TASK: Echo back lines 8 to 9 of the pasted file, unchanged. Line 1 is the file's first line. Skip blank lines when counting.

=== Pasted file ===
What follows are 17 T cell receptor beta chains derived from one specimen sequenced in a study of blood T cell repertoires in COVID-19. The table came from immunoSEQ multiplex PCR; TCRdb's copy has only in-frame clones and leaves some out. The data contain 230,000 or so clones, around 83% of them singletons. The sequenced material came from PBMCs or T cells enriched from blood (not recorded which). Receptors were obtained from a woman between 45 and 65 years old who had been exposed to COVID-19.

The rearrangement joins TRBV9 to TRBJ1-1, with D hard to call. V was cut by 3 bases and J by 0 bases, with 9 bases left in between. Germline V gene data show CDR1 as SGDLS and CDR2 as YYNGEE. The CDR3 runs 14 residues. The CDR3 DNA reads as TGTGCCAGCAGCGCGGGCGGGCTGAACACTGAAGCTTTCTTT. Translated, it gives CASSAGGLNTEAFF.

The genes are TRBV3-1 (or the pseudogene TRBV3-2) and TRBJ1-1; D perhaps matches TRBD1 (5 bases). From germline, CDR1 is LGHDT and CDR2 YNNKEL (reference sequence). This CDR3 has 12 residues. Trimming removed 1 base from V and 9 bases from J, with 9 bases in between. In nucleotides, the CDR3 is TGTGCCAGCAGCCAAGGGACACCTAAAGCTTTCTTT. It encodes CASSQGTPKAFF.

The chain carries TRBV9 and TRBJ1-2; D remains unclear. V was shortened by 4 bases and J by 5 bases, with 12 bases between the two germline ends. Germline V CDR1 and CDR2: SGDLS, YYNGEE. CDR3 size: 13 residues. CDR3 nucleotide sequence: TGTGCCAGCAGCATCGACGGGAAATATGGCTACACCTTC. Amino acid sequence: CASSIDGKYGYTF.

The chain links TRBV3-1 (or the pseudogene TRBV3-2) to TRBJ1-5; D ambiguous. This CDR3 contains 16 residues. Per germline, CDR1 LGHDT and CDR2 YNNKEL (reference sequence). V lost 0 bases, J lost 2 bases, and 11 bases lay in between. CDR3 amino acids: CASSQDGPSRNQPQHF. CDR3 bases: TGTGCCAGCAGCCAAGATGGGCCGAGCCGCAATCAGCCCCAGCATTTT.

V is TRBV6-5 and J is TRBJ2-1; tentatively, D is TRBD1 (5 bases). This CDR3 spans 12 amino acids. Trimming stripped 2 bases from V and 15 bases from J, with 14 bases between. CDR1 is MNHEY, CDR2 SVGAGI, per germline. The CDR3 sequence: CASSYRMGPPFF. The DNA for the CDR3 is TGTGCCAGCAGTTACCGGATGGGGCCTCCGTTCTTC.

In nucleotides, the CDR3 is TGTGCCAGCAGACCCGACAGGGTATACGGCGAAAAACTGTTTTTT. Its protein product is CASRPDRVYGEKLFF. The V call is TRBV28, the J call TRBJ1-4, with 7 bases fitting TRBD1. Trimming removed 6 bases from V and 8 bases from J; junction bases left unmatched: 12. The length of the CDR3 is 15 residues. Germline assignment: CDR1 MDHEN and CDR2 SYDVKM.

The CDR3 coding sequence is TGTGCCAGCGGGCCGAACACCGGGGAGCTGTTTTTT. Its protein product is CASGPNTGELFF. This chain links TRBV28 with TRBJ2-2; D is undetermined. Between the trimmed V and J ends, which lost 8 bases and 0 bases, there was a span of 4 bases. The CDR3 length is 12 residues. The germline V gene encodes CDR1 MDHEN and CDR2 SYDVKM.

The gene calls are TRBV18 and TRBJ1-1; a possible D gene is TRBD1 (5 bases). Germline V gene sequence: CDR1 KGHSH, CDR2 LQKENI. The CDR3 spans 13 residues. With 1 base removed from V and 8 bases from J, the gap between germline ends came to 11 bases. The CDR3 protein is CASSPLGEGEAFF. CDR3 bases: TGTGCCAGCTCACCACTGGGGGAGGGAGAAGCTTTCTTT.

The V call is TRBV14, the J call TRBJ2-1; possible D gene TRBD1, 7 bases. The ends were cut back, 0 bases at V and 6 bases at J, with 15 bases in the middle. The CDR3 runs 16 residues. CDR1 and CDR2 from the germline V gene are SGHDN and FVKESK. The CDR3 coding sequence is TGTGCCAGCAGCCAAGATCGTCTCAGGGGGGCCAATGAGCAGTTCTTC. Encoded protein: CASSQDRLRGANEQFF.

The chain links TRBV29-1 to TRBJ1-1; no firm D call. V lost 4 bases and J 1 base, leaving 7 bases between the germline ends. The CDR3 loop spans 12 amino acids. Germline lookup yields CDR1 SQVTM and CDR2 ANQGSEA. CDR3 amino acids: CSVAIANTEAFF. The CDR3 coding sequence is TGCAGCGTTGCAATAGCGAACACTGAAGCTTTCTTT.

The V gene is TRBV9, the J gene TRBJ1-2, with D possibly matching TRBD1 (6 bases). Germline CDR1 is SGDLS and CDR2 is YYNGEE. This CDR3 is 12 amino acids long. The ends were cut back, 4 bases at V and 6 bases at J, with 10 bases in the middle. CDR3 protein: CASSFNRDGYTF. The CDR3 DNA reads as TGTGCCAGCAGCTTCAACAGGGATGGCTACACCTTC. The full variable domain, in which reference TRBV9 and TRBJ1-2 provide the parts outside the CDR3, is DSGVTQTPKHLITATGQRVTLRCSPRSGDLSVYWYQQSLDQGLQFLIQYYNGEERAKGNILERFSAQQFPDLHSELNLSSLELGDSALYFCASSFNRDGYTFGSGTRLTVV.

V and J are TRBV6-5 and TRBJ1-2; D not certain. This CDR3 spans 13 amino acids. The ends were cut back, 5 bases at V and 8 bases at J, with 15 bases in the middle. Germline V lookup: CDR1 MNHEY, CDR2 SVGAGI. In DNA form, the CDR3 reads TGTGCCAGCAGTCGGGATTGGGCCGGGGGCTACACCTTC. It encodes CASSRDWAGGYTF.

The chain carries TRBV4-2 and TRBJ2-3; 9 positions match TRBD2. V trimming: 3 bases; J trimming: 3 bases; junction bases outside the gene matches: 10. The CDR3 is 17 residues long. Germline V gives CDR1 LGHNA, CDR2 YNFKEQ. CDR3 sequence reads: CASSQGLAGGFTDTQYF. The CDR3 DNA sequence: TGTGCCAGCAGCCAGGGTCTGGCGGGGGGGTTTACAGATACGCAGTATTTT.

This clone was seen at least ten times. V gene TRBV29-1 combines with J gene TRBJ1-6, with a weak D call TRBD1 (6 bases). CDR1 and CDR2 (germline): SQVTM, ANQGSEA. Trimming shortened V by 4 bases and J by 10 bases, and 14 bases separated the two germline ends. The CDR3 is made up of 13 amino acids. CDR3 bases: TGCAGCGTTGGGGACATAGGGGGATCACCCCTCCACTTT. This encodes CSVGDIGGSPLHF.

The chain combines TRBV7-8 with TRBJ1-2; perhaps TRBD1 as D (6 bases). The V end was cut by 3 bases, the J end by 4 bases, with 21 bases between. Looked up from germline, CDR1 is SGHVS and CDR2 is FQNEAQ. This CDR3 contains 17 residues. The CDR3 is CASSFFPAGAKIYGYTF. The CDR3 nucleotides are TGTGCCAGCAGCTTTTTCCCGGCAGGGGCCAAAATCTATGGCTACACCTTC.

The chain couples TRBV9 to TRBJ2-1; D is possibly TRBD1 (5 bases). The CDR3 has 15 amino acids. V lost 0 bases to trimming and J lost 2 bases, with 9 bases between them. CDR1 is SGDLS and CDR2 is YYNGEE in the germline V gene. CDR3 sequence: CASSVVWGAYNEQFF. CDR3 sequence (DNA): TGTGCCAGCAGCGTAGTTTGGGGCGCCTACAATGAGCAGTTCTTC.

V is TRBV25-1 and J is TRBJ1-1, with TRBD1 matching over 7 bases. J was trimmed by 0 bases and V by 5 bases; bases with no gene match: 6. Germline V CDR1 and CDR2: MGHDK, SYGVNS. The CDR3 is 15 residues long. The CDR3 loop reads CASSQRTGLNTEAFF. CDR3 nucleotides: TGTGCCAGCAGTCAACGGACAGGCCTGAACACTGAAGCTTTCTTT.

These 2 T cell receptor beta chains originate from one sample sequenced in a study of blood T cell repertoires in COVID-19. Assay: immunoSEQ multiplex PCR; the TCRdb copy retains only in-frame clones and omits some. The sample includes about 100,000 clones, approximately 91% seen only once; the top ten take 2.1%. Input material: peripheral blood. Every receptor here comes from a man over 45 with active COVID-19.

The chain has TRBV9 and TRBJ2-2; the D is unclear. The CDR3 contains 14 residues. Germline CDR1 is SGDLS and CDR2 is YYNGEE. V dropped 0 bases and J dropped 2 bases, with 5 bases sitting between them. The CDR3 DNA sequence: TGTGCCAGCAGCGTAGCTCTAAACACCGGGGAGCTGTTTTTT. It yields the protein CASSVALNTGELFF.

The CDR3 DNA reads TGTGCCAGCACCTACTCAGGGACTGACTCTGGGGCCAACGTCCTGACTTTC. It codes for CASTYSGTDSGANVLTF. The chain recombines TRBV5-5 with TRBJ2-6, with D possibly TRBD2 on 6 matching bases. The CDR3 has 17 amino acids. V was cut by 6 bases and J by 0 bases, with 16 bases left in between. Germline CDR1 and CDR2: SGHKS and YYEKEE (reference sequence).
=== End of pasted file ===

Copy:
The CDR3 coding sequence is TGTGCCAGCGGGCCGAACACCGGGGAGCTGTTTTTT. Its protein product is CASGPNTGELFF. This chain links TRBV28 with TRBJ2-2; D is undetermined. Between the trimmed V and J ends, which lost 8 bases and 0 bases, there was a span of 4 bases. The CDR3 length is 12 residues. The germline V gene encodes CDR1 MDHEN and CDR2 SYDVKM.

The gene calls are TRBV18 and TRBJ1-1; a possible D gene is TRBD1 (5 bases). Germline V gene sequence: CDR1 KGHSH, CDR2 LQKENI. The CDR3 spans 13 residues. With 1 base removed from V and 8 bases from J, the gap between germline ends came to 11 bases. The CDR3 protein is CASSPLGEGEAFF. CDR3 bases: TGTGCCAGCTCACCACTGGGGGAGGGAGAAGCTTTCTTT.